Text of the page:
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Morris' Disappearing Bag Paperback – September 24, 2001

4.9 out of 5 stars 41 customer reviews

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Editorial Reviews

From Booklist

The classic 1975 story of the preschool rabbit who unwraps a present containing a Disappearing Bag has been reissued in a larger format and with new illustrations. Wells' bright watercolor-and-acrylic artwork adds zest and warmth to the story of the youngest rabbit, who is disappointed with the less-than-exciting stuffed bear he gets for Christmas--but delighted with an overlooked package he finds under the tree. Wells' wonderful story and artwork will captivate parents as well as children: the humorous spoof of Botticelli's Birth of Venus hanging on the wall is delightful, as are the characters' charming expressions and poses. A fine reissue. Shelley Townsend-Hudson --This text refers to an out of print or unavailable edition of this title.

About the Author

Rosemary Wells is the creator of many unforgettable children's book characters, including Max and Ruby, McDuff, and Yoko, each of whom stars in their own book series. She is also the author of perennial favorites about universal childhood experiences, such as Noisy Nora and Read To Your Bunny. Rosemary Wells lives in upstate New York.

Rosemary Wells is the creator of many unforgettable children's book characters, including Max and Ruby, McDuff, and Yoko, each of whom stars in their own book series. She is also the author of perennial favorites about universal childhood experiences, such as Noisy Nora and Read To Your Bunny. Rosemary Wells lives in upstate New York.
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Product Details

  • Age Range: 3 - 5 years
  • Lexile Measure: 0360 (What's this?)
  • Paperback: 40 pages
  • Publisher: Puffin Books; Reissue edition (September 24, 2001)
  • Language: English
  • ISBN-10: 0142300047
  • ISBN-13: 978-0142300046
  • Product Dimensions: 8.5 x 0.2 x 10.5 inches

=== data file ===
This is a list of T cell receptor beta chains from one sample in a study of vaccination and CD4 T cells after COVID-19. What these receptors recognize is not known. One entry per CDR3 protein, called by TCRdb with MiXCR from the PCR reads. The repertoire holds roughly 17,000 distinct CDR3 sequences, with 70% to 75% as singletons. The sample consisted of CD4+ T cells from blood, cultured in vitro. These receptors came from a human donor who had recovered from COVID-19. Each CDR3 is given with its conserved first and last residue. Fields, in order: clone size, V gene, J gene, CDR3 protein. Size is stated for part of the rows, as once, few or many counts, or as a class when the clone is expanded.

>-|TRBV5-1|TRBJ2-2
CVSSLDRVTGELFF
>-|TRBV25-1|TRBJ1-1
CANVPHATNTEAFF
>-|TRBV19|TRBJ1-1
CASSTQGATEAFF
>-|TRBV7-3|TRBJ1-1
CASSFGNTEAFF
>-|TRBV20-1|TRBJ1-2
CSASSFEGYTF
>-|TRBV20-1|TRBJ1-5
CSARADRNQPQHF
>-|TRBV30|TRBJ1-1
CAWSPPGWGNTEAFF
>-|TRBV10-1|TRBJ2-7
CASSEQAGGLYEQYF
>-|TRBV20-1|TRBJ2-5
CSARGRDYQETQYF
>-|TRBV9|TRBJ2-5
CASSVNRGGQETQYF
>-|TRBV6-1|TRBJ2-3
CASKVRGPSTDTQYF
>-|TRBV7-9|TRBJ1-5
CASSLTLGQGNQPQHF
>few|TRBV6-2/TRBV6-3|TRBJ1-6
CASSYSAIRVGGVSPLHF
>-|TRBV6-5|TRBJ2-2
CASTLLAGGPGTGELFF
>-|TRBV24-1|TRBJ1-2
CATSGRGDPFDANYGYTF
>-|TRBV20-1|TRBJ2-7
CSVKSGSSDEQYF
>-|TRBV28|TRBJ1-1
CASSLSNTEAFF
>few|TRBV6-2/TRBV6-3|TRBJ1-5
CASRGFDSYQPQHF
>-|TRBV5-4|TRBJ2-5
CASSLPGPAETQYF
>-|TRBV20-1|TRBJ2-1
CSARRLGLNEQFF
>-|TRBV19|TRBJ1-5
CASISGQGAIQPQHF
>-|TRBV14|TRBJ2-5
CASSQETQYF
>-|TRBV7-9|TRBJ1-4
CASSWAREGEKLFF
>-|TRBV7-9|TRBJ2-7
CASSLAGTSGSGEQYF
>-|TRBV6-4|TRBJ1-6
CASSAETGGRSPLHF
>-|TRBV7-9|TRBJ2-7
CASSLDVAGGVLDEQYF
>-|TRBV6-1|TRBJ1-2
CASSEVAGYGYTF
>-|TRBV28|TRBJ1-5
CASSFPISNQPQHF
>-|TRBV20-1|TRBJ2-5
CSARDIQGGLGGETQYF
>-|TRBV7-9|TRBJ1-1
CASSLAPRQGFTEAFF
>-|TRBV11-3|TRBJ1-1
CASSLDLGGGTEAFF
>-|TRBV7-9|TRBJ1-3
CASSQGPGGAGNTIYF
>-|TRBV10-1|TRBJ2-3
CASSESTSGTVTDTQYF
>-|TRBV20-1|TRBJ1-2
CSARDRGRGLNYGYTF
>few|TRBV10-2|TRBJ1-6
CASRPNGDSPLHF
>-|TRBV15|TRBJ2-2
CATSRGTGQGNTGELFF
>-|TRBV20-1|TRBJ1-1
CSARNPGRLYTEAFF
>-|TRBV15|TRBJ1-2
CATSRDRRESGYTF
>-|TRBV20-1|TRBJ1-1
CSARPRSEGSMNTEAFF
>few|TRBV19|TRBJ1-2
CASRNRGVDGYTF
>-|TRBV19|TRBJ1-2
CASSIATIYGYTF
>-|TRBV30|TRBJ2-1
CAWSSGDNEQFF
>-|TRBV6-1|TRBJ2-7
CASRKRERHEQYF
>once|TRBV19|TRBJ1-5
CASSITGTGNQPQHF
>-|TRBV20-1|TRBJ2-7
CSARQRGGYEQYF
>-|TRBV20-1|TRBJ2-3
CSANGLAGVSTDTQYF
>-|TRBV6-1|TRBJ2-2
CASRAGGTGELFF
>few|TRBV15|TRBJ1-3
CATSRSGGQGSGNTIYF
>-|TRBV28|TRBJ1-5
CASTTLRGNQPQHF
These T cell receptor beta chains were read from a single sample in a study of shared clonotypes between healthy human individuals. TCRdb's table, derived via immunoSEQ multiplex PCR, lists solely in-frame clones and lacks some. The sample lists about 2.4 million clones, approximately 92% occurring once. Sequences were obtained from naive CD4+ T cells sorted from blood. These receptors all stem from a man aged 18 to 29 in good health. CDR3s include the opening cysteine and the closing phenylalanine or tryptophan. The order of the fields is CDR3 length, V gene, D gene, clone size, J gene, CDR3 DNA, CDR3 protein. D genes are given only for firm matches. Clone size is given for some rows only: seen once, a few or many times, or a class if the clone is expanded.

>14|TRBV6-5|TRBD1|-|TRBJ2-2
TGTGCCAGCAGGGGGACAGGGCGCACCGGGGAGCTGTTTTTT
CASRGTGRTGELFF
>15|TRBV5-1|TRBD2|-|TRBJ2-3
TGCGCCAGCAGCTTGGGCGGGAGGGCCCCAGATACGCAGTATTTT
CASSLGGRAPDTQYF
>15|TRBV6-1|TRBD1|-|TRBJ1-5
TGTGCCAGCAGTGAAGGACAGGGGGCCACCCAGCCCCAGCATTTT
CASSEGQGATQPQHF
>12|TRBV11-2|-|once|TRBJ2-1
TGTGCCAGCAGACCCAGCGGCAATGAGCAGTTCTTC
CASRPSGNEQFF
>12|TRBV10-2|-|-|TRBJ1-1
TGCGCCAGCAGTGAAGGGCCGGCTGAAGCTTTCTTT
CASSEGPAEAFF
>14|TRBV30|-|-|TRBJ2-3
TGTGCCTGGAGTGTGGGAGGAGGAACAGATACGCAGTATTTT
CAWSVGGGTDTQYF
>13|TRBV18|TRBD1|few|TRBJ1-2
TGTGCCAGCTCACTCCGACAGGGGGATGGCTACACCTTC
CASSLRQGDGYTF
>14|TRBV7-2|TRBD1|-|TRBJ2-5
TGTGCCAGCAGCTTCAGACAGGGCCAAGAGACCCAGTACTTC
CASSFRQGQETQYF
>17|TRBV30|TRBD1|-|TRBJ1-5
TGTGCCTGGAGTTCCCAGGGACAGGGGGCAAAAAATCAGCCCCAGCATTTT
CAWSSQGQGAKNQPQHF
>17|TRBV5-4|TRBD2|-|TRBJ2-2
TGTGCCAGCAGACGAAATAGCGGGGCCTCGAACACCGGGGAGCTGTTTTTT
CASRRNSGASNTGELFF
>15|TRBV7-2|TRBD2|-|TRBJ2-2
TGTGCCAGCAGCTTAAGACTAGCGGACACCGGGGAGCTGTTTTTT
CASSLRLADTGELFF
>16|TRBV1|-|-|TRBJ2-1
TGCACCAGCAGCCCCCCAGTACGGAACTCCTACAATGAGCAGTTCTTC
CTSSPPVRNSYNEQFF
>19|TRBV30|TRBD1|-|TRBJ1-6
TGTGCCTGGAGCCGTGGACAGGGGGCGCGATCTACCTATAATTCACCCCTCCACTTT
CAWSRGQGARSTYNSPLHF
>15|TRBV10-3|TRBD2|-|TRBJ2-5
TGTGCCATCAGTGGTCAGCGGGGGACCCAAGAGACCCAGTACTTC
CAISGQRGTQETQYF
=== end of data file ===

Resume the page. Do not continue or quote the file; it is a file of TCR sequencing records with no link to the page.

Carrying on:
• Shipping Weight: 5 ounces (View shipping rates and policies)
  • Average Customer Review: 4.9 out of 5 stars  See all reviews (41 customer reviews)
  • Amazon Best Sellers Rank: #141,120 in Books (See Top 100 in Books)

Customer Reviews

Top Customer Reviews

By Linda Bulger VINE VOICE on May 28, 2008
Format: Paperback
What if you were the youngest rabbit in the family and nobody wanted to play with your Christmas bear because it was too babyish? Would you feel left out if your sisters and brother said you were too little to play with THEIR presents? Would you sit in the corner with your ears drooping in sadness?

If that tugs at your heartstrings, meet Morris. He's the dearest little bunny you ever saw, and SO sad on Christmas morning. He loves his new bear but he's too little to play with Rose's beauty kit, Victor's hockey stick, and Betty's chemistry set. While they are having fun, Morris crawls under the tree and finds ONE FORGOTTEN PRESENT, a bag. He pulls himself into the bag and -- DISAPPEARS!

Oho! Now the other bunnies are singing a different song. They all want to share their presents with Morris while they try out his disappearing bag. Who can blame them? Wouldn't we all like a disappearing bag from time to time? Such a fine present. Morris generously gives turns with his bag and has a go with the other presents. He's got the most coveted Christmas gift of all, but all he wants is a little consideration, to be part of the crowd, to be included.

Rosemary Wells writes a terrific story and her illustrations are sheer delight. Little droopy bunny ears, puffy cotton tails sticking out of the bag, hilarious bunny play with the chemicals, the makeup, the hockey kit -- and precious little Morris with all his feelings worn on his sleeve.

I've had this book since my sons were little, and given it to a number of children. I always buy a new copy for myself, just in case I need it. My favorite!

Linda Bulger, 2008
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Format: Paperback
I have a big box of children's Christmas books that I keep in the garage most of the year, and bring out in late November, but even though this book tells a Christmas story, it has never gone in the Christmas box. My kids wouldn't give it up. It continues to be read all year. I'm not sure exactly what it is about this book. It's kind of a silly little story about a little bunny, the youngest in his family, the one who is overlooked, who discovers an unnoticed present under the Christmas tree -- a bag that can make anyone who crawls into it disappear. But there's just something delightful and fun about it. We especially like the fact that only what's completely in the bag disappears, and Morris doesn't ever quite manage to get his whole body in the bag, so in each picture a little piece of him (tips of ears, or cottony tail) are sticking out. It's fun to find Morris in each picture. In fact, overall, this is probably the most fun Christmas book I've ever seen.